The injunction prohibited identified gang members from associating with each other in public, possessing weapons or graffiti tools and sets an 11 p.m. curfew, among other restrictions.
Some members of the gang challenged the injunction, claiming it denied their constitutional right to associate.
But the Supreme Court did not address the injunction's constitutionality. It instead voided the injunction because of the county's procedure of trying to put the gang on notice.
"This isn't a sweeping civil rights victory for Ogden Trece or a finding that their rights were even violated at all," said Deputy Weber County Attorney Branden Miles. "It's a technical decision on a rule of civil procedure."
To properly serve an "unincorporated association," such as a gang, the county is required to personally deliver a copy of the summons and complaint to "an officer or managing or general agent" or the equivalent of the gang.
A Trece member, Duane Dreamer, had testified that a management structure does exist in the gang, with "shot-callers" giving orders to other members. But the court found that the county never established whether the five members served were "shot callers" or whether the "shot callers" were the equivalent of an "officer" or an "agent."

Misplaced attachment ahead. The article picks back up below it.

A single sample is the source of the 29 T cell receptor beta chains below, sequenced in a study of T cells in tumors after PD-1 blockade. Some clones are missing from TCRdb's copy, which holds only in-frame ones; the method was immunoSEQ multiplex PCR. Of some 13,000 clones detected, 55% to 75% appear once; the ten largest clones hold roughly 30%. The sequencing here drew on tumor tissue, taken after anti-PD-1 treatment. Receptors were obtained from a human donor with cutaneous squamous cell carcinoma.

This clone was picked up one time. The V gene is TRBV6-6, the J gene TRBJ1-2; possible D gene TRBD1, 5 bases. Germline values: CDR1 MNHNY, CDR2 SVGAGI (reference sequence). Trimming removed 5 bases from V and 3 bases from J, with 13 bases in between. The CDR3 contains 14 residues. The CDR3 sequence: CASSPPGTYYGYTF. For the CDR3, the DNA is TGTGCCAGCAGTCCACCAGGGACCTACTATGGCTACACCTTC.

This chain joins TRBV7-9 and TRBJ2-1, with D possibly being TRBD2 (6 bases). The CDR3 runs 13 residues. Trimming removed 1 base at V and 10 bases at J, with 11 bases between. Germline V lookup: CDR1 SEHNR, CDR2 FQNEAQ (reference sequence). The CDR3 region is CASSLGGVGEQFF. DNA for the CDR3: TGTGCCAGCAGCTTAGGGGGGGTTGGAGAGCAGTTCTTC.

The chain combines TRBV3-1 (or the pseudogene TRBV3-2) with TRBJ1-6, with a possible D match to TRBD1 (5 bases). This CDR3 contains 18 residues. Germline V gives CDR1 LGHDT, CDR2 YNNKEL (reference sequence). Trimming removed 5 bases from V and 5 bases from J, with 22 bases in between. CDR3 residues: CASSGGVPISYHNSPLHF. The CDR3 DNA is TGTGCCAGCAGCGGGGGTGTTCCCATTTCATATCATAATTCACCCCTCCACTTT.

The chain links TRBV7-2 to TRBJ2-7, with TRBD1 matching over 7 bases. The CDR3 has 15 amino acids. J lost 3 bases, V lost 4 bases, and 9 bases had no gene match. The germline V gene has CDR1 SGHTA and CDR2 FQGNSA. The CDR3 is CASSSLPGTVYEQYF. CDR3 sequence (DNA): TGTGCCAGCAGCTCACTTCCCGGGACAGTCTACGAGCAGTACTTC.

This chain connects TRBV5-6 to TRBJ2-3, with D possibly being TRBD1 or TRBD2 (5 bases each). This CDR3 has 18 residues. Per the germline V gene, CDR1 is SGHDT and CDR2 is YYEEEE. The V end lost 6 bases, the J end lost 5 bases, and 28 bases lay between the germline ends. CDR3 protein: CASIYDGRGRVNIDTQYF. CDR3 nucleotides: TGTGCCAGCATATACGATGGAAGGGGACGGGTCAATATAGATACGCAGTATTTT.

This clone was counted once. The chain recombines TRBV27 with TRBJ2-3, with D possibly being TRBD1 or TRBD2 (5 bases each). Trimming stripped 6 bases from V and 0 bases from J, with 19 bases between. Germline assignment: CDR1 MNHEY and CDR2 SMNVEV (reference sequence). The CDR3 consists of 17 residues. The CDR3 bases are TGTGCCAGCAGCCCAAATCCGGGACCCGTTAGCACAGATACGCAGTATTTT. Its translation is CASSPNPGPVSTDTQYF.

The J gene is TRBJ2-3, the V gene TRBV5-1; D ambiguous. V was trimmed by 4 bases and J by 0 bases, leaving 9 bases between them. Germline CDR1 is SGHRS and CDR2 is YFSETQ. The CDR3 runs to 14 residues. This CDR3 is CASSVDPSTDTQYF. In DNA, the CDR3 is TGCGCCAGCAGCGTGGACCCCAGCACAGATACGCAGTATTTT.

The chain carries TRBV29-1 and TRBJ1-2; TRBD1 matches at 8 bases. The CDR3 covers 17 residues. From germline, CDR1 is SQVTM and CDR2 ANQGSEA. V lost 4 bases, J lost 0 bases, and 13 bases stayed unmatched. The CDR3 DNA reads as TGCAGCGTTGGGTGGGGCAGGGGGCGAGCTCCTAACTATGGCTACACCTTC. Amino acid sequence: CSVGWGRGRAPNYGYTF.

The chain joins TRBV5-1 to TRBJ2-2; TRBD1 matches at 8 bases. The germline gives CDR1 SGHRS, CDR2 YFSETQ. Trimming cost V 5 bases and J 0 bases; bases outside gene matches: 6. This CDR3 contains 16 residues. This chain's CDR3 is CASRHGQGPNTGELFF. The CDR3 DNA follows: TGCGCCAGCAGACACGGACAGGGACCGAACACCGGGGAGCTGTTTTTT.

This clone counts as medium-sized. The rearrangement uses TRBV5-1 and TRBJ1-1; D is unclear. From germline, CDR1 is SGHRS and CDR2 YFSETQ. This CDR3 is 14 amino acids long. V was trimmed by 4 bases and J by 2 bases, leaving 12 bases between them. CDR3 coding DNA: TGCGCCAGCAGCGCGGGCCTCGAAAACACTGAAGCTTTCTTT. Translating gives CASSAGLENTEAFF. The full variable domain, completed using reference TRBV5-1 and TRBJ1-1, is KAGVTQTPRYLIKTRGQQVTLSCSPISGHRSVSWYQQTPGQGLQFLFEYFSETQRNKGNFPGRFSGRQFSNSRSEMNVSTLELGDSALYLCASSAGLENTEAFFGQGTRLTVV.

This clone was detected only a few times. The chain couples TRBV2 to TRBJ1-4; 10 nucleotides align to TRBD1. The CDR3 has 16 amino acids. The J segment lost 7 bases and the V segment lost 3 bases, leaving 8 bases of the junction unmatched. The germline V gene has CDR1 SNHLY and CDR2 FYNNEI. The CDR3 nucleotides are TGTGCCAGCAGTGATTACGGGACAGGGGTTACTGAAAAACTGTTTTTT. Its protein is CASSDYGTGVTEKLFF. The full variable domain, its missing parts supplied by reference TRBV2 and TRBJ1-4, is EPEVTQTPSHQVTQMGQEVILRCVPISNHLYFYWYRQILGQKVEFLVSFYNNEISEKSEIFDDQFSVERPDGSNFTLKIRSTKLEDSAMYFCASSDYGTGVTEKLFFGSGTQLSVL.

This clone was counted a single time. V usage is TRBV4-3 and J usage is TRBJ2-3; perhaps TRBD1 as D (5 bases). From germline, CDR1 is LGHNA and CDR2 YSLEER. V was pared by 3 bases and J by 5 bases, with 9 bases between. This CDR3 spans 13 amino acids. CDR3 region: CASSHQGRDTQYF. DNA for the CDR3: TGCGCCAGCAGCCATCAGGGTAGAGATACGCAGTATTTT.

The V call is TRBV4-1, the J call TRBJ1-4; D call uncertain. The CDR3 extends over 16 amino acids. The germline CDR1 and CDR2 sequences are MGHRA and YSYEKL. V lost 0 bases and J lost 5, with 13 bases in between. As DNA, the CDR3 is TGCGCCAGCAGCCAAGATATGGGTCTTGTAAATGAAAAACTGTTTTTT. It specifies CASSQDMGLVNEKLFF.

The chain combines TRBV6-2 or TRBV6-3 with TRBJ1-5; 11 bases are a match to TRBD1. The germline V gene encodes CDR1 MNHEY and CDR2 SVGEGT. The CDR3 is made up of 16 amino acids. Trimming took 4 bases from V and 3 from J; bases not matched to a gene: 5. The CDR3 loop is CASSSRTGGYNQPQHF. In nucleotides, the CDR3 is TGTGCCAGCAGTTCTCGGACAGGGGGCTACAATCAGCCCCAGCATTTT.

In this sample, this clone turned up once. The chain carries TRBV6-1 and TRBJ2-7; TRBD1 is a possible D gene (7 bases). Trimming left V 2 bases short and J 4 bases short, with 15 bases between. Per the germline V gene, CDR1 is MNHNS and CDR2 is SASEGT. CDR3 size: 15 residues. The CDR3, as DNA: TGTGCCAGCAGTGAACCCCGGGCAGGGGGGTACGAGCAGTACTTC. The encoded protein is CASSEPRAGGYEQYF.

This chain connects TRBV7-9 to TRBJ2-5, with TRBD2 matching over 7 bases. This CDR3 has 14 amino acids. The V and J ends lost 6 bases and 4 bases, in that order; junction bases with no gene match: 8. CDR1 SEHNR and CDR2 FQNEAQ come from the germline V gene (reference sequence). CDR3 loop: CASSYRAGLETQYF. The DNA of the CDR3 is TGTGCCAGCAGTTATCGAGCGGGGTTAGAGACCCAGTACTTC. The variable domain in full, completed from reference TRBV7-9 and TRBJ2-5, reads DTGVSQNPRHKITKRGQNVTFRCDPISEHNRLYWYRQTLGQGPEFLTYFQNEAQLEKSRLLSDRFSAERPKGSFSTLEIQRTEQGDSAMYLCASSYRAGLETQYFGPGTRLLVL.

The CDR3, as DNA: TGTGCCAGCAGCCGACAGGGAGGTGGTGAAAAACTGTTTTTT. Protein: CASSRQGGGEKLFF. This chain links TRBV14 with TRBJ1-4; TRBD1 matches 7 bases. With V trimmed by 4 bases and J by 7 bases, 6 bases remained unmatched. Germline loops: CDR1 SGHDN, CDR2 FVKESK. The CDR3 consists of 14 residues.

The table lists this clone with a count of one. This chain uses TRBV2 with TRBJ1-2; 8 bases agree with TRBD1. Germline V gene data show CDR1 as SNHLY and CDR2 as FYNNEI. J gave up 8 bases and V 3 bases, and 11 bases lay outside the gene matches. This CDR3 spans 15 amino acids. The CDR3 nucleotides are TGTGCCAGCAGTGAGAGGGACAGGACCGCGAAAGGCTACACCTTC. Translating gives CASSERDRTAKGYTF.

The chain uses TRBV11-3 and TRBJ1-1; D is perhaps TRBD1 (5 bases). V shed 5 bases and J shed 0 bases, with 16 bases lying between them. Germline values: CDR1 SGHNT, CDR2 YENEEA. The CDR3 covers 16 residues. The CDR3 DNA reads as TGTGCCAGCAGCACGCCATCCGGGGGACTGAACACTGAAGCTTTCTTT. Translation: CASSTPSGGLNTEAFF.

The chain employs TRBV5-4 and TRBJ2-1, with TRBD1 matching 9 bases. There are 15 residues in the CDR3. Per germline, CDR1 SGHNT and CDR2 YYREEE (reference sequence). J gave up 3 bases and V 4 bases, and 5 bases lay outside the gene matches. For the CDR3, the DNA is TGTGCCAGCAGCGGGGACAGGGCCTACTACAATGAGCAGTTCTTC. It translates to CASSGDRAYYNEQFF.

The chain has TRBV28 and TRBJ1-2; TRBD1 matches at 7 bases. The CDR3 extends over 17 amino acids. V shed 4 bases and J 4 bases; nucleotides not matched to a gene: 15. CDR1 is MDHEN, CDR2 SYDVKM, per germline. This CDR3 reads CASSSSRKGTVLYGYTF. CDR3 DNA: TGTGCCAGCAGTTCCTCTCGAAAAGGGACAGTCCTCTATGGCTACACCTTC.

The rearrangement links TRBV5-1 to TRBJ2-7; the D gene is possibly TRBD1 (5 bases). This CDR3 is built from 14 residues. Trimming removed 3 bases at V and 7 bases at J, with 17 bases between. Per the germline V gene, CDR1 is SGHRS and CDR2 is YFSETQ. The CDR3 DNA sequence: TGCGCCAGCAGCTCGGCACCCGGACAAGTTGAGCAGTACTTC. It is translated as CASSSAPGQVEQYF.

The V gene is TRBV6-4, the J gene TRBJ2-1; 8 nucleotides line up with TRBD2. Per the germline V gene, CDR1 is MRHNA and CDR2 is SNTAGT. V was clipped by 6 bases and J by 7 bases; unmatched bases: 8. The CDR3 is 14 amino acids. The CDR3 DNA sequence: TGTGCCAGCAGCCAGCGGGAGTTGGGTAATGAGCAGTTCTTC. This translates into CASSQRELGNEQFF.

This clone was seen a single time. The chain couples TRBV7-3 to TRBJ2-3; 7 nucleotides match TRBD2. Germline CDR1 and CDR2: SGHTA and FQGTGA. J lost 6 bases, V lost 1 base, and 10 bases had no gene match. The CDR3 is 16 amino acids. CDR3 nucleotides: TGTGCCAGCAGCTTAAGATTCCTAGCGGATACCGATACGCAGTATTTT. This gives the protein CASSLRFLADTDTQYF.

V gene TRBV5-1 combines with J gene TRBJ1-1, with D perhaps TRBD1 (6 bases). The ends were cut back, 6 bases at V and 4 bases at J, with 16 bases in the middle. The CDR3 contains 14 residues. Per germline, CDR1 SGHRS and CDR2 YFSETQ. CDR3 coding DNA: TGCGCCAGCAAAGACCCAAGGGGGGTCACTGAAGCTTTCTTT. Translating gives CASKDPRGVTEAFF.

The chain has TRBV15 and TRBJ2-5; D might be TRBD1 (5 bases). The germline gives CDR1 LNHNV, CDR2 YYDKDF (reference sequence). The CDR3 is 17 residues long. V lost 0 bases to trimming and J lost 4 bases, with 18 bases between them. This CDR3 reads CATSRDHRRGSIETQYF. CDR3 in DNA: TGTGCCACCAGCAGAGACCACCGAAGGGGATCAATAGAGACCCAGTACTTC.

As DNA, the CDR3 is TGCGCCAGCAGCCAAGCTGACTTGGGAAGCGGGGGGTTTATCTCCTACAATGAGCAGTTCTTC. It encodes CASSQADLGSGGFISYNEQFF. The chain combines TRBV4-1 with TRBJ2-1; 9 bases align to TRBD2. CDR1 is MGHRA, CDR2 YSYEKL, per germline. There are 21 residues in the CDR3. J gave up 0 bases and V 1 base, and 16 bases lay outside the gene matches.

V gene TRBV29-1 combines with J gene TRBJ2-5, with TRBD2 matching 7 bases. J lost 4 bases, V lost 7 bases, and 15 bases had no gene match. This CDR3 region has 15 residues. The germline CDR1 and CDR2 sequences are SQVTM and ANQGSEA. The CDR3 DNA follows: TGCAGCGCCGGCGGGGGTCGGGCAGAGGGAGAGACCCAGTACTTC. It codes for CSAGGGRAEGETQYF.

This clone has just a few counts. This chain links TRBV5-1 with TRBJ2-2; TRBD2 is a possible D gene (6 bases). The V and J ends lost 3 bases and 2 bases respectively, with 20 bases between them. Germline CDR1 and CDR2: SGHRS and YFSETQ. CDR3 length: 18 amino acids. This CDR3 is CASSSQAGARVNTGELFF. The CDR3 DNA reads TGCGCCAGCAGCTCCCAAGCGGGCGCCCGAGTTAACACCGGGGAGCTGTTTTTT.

"Service on mere members … is inadequate," the opinion states.
A district judge also allowed the county to serve the gang by publicizing the summons and complaint in a newspaper. But the Supreme Court ruled that type of notification should be a last resort, used only after a diligent effort to identify and serve an officer or agent.
"The county simply relies on its bald assertion that Trece has no known management structure" despite presenting Dreamer's testimony that "shot-callers" exist in the gang, the court ruled.
Attorney Michael Studebaker, who defended one of the accused Trece members, said the victory was not a small matter of procedure.
"The reason you have to serve each person is that they have to be able to come in and defend themselves," Studebaker said.
In a press statement, the ACLU of Utah said Weber County's tactics amounted to "binding hundreds of individuals without having to name any of them."
"We are thrilled that the Court vacated this misguided, overbroad, and constitutionally suspect law enforcement tactic and recognized that the process Weber County used to obtain the injunction was fundamentally flawed," said David Reymann, a cooperating attorney with the ACLU of Utah. "The constitution demands that parties whose rights will be affected must be given a meaningful day in court, and that simply did not happen."
Miles said the county plans to re-serve a summons with more documentation showing the obstacles to identifying the gang's officers.
"We couldn't really identify a management structure because it was so fluid," said Jon Greiner, who was Ogden police chief when the injunction was created in 2010.
Even if it were stable, members aren't likely to name names, Miles said.
"When you walk up to a Trece member and ask, 'Who's your boss?' they either won't answer the question or they will laugh," he said.
The ACLU is prepared for another fight over the injunction's constitutionality, said John Mejia, legal director for the ACLU of Utah.
"Because the Court did not reach the merits of the injunction … this may only be the beginning of a longer fight," Mejia said.